8 of the Tastiest Ways to Get More Calcium, From Ricotta Cheese to Leafy Greens

This essential mineral is important for so much more than just bone health.

High-Calcium Foods: Greek yogurt with blackberries, blueberries and chia seeds on a white wooden rustic table
Photo: MAIKA 777/Getty Images

If the world of bone health had a mascot, calcium would be it. The mineral, after all, is a major structural component of bones (and teeth!). But as it turns out, calcium's role in the body doesn't stop at your skeletal system. According to Susan Greeley, MS, RDN, registered dietitian and chef instructor at the Institute of Culinary Education, calcium is also required for muscle function, hormonal secretion, and healthy blood clotting. Additionally, the mineral is involved in heart health, as it's required by blood cells to pump blood efficiently. Even nerve cells need calcium to communicate properly with each other and transmit signals. Needless to say, calcium is a very important mineral.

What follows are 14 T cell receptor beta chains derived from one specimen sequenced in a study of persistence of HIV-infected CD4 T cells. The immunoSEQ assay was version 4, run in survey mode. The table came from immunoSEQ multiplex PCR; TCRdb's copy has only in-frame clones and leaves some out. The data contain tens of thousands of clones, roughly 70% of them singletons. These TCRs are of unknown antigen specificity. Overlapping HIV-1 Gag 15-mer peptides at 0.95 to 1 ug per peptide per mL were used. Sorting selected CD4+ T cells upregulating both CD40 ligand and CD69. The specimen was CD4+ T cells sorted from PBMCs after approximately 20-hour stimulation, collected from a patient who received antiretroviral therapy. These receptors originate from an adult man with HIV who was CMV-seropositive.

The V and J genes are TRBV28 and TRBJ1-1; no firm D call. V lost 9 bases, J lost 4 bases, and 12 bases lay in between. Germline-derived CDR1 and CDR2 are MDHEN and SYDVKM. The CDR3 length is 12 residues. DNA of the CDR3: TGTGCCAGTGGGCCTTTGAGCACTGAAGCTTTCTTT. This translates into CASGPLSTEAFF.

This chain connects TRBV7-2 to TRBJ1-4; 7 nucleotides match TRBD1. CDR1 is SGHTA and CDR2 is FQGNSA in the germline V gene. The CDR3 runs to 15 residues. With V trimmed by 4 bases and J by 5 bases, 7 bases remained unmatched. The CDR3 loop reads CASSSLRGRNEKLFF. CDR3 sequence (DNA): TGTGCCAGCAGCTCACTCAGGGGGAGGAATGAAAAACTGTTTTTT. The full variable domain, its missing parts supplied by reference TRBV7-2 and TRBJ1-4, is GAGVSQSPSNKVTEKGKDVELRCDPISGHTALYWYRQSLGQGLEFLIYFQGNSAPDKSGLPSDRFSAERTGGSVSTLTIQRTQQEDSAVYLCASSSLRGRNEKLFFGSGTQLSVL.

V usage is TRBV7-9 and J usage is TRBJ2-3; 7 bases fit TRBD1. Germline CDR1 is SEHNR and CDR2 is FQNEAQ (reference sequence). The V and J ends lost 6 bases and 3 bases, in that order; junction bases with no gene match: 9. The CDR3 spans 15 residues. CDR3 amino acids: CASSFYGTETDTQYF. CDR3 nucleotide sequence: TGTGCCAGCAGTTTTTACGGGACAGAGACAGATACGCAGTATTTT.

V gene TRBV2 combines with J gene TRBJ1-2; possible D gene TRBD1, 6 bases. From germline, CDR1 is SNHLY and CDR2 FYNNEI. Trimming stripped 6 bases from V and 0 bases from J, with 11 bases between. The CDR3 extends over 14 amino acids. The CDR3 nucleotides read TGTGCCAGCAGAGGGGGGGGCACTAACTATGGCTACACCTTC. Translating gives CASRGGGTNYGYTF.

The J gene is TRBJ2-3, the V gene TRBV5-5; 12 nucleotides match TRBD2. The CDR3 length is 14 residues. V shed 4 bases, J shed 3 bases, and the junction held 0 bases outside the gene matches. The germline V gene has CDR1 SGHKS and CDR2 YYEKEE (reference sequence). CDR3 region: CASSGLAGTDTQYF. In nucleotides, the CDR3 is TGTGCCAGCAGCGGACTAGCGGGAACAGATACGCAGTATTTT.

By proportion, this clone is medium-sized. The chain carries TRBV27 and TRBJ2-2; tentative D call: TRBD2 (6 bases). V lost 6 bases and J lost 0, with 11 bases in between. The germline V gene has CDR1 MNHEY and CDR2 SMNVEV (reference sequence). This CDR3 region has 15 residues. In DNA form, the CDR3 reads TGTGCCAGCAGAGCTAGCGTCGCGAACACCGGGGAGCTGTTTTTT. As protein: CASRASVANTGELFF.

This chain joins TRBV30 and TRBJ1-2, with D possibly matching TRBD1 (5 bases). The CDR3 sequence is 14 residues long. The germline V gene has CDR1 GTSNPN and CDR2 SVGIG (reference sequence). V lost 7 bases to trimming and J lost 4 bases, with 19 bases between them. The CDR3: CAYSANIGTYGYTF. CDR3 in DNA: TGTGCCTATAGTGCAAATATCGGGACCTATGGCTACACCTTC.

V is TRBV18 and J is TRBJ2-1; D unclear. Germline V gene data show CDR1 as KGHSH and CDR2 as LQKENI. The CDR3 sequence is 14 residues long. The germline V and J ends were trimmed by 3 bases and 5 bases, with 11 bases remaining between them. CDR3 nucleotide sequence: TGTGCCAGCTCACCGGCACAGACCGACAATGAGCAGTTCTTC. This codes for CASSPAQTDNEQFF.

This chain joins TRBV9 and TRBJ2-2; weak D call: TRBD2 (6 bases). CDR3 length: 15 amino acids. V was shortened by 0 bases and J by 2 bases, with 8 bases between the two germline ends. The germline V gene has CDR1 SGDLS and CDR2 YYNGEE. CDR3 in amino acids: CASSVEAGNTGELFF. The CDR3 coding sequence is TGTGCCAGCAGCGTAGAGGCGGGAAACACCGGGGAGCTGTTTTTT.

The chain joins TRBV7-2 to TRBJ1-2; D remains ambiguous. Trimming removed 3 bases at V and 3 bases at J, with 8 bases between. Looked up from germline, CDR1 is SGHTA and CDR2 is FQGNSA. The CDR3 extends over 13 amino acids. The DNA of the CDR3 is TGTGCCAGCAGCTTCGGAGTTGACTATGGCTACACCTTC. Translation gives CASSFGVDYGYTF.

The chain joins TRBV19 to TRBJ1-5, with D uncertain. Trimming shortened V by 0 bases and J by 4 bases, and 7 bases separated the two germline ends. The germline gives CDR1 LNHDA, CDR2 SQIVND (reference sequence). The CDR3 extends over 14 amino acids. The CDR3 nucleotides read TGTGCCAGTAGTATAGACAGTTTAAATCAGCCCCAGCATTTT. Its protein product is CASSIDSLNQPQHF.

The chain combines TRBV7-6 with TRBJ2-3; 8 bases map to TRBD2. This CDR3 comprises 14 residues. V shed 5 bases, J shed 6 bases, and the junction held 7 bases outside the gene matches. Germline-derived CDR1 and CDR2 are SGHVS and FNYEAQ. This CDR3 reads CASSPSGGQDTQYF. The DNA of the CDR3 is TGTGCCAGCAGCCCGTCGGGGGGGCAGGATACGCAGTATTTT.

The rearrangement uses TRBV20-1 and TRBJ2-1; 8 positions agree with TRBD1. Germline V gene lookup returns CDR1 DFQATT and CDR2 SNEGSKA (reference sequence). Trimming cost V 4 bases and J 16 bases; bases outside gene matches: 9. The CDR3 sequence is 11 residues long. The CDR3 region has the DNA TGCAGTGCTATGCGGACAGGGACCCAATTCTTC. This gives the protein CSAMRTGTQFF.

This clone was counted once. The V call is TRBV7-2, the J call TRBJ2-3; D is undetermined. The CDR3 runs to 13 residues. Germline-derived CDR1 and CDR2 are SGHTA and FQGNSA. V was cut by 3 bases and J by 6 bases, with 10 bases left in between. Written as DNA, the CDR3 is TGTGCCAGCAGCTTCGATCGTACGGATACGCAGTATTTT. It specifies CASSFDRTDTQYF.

According to the 2020–2025 Dietary Guidelines for Americans, adult men and women need 1,000 milligrams of calcium a day. However, women aged 50 and older need a bit more, about 1,300 milligrams per day. The reason? Menopause—which often occurs between age 45 to 55—involves a drop in estrogen production. This reduces calcium absorption, thus increasing the risk of bone loss and increasing their calcium needs. Conditions like vitamin D deficiency, parathyroid hormone disorders, or taking certain medications can also increase one's calcium requirements, according to Greeley.